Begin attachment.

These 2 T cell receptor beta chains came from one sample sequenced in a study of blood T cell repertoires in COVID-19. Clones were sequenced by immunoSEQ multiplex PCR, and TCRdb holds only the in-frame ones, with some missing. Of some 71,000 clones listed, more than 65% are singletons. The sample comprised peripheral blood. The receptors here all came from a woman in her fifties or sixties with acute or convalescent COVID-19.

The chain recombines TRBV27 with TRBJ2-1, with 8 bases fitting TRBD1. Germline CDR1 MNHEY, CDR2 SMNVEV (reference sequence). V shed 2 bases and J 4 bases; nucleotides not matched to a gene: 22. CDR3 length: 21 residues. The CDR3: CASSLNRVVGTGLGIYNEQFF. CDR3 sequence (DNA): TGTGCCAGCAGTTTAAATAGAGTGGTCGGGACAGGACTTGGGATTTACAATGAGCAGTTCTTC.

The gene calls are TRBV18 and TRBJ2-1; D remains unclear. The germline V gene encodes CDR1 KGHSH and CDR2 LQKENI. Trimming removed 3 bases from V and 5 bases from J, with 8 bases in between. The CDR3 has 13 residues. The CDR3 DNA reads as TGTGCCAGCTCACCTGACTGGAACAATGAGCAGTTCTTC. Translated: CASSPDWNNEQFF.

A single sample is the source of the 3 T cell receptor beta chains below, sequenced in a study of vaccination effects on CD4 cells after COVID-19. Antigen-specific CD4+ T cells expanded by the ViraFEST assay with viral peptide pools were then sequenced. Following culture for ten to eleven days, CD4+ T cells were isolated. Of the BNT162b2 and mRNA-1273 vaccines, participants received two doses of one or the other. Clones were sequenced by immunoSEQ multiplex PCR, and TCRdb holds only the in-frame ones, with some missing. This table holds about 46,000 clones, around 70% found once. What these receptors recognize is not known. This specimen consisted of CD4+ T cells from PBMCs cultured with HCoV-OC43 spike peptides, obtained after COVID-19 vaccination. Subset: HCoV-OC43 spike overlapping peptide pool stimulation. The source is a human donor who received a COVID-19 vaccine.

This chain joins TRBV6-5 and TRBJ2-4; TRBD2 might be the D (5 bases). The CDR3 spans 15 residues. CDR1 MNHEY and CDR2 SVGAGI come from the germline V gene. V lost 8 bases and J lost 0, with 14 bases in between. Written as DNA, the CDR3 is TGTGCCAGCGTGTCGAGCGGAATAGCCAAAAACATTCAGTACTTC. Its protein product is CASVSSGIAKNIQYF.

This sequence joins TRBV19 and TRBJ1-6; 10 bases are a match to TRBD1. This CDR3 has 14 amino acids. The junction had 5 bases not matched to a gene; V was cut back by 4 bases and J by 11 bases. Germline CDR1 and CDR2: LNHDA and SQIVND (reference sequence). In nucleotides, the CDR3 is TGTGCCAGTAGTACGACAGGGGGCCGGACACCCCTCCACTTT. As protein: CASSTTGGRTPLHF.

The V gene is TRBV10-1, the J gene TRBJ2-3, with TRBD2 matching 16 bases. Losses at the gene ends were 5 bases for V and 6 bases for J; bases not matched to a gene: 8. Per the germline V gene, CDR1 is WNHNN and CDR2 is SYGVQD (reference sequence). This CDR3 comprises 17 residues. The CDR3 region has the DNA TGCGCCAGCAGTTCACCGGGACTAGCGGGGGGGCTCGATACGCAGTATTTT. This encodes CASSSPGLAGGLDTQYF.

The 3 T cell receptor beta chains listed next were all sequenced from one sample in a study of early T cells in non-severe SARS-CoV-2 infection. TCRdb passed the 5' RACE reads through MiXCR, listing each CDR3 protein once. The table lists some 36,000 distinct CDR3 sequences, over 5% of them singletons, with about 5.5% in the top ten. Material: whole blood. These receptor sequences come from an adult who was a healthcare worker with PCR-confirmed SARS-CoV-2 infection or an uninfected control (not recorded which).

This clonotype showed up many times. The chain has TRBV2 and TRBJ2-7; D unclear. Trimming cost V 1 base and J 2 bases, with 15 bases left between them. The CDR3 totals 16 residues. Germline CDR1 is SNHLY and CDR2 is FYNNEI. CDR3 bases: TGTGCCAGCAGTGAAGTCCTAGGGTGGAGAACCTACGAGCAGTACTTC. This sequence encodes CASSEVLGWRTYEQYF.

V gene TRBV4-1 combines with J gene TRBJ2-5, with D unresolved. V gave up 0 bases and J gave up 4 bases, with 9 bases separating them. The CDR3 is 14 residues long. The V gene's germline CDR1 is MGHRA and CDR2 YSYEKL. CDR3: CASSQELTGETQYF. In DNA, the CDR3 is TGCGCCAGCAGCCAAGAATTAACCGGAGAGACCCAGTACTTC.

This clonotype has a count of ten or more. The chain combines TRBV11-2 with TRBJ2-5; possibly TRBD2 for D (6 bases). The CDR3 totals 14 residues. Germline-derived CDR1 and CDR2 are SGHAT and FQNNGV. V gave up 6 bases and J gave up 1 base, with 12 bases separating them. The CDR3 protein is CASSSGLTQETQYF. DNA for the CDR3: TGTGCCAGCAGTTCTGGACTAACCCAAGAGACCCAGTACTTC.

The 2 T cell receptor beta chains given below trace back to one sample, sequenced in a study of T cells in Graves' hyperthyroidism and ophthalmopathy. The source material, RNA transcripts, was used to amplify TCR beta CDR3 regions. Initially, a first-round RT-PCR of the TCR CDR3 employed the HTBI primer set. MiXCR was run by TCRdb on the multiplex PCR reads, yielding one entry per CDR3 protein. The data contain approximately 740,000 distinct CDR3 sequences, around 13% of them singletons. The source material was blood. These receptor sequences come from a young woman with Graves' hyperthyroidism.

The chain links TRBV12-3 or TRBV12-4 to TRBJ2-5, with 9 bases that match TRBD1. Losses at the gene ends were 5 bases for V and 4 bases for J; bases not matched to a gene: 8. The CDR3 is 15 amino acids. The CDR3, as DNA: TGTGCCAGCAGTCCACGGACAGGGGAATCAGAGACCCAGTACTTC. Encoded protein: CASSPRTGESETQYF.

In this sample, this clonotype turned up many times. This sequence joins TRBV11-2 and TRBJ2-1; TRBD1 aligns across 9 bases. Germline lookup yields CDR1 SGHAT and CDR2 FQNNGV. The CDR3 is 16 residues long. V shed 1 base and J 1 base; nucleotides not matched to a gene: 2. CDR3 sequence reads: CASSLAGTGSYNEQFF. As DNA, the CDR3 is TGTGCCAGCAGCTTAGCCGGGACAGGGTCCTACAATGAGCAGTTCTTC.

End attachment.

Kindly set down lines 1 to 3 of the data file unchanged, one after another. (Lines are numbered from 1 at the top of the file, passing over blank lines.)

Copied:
These 2 T cell receptor beta chains came from one sample sequenced in a study of blood T cell repertoires in COVID-19. Clones were sequenced by immunoSEQ multiplex PCR, and TCRdb holds only the in-frame ones, with some missing. Of some 71,000 clones listed, more than 65% are singletons. The sample comprised peripheral blood. The receptors here all came from a woman in her fifties or sixties with acute or convalescent COVID-19.

The chain recombines TRBV27 with TRBJ2-1, with 8 bases fitting TRBD1. Germline CDR1 MNHEY, CDR2 SMNVEV (reference sequence). V shed 2 bases and J 4 bases; nucleotides not matched to a gene: 22. CDR3 length: 21 residues. The CDR3: CASSLNRVVGTGLGIYNEQFF. CDR3 sequence (DNA): TGTGCCAGCAGTTTAAATAGAGTGGTCGGGACAGGACTTGGGATTTACAATGAGCAGTTCTTC.

The gene calls are TRBV18 and TRBJ2-1; D remains unclear. The germline V gene encodes CDR1 KGHSH and CDR2 LQKENI. Trimming removed 3 bases from V and 5 bases from J, with 8 bases in between. The CDR3 has 13 residues. The CDR3 DNA reads as TGTGCCAGCTCACCTGACTGGAACAATGAGCAGTTCTTC. Translated: CASSPDWNNEQFF.